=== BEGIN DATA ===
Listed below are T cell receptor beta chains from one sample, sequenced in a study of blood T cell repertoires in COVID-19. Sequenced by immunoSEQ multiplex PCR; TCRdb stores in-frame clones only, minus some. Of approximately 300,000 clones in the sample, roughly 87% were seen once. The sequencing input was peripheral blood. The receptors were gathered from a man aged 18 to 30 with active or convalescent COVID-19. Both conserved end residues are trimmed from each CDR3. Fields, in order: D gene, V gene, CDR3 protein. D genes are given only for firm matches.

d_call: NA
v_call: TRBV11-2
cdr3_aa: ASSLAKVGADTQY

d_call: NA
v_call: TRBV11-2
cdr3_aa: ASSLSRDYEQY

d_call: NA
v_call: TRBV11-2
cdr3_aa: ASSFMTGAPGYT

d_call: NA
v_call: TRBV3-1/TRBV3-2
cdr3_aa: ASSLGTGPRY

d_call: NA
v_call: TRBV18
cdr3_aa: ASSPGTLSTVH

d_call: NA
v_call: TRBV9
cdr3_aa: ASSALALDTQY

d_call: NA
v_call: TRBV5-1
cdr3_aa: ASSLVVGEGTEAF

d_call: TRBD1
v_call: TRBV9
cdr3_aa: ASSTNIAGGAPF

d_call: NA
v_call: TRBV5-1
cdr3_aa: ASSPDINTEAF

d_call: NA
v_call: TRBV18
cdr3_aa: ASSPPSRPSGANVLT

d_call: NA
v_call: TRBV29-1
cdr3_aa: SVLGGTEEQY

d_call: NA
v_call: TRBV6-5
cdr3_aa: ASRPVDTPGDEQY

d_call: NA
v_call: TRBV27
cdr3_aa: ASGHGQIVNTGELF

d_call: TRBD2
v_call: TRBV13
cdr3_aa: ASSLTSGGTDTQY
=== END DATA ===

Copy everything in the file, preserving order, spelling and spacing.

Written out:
Listed below are T cell receptor beta chains from one sample, sequenced in a study of blood T cell repertoires in COVID-19. Sequenced by immunoSEQ multiplex PCR; TCRdb stores in-frame clones only, minus some. Of approximately 300,000 clones in the sample, roughly 87% were seen once. The sequencing input was peripheral blood. The receptors were gathered from a man aged 18 to 30 with active or convalescent COVID-19. Both conserved end residues are trimmed from each CDR3. Fields, in order: D gene, V gene, CDR3 protein. D genes are given only for firm matches.

d_call: NA
v_call: TRBV11-2
cdr3_aa: ASSLAKVGADTQY

d_call: NA
v_call: TRBV11-2
cdr3_aa: ASSLSRDYEQY

d_call: NA
v_call: TRBV11-2
cdr3_aa: ASSFMTGAPGYT

d_call: NA
v_call: TRBV3-1/TRBV3-2
cdr3_aa: ASSLGTGPRY

d_call: NA
v_call: TRBV18
cdr3_aa: ASSPGTLSTVH

d_call: NA
v_call: TRBV9
cdr3_aa: ASSALALDTQY

d_call: NA
v_call: TRBV5-1
cdr3_aa: ASSLVVGEGTEAF

d_call: TRBD1
v_call: TRBV9
cdr3_aa: ASSTNIAGGAPF

d_call: NA
v_call: TRBV5-1
cdr3_aa: ASSPDINTEAF

d_call: NA
v_call: TRBV18
cdr3_aa: ASSPPSRPSGANVLT

d_call: NA
v_call: TRBV29-1
cdr3_aa: SVLGGTEEQY

d_call: NA
v_call: TRBV6-5
cdr3_aa: ASRPVDTPGDEQY

d_call: NA
v_call: TRBV27
cdr3_aa: ASGHGQIVNTGELF

d_call: TRBD2
v_call: TRBV13
cdr3_aa: ASSLTSGGTDTQY